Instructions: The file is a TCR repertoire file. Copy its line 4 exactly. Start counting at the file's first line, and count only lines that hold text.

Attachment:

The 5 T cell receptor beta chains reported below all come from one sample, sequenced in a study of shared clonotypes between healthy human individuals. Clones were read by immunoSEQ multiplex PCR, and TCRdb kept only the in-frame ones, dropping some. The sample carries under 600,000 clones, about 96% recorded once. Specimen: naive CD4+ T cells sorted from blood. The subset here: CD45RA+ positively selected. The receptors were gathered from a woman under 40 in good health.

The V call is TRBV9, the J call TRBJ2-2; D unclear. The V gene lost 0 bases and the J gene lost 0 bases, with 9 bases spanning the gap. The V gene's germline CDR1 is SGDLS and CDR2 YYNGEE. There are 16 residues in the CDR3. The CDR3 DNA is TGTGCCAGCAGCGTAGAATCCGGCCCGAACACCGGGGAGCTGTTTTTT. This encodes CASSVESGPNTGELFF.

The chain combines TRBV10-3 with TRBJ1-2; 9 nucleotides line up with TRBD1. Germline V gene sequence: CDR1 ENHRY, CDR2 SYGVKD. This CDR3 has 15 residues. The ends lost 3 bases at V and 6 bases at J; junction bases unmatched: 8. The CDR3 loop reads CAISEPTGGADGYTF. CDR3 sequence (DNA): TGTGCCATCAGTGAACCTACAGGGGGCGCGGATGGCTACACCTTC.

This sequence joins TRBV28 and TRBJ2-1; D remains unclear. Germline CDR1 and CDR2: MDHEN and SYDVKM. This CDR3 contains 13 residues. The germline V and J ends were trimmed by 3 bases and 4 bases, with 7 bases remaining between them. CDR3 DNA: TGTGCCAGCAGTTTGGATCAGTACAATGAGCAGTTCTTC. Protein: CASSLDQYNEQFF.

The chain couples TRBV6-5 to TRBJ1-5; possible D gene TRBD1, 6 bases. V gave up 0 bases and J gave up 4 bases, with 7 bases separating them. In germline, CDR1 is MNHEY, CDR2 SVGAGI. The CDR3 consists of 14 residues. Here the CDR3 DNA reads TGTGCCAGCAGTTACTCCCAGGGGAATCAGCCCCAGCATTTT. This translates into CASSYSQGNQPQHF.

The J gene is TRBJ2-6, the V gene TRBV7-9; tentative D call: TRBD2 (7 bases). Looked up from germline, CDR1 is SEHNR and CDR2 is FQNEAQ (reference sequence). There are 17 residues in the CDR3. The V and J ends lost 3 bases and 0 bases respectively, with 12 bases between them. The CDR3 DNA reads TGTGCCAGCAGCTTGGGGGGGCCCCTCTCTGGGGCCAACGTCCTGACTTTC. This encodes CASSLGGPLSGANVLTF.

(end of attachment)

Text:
This sequence joins TRBV28 and TRBJ2-1; D remains unclear. Germline CDR1 and CDR2: MDHEN and SYDVKM. This CDR3 contains 13 residues. The germline V and J ends were trimmed by 3 bases and 4 bases, with 7 bases remaining between them. CDR3 DNA: TGTGCCAGCAGTTTGGATCAGTACAATGAGCAGTTCTTC. Protein: CASSLDQYNEQFF.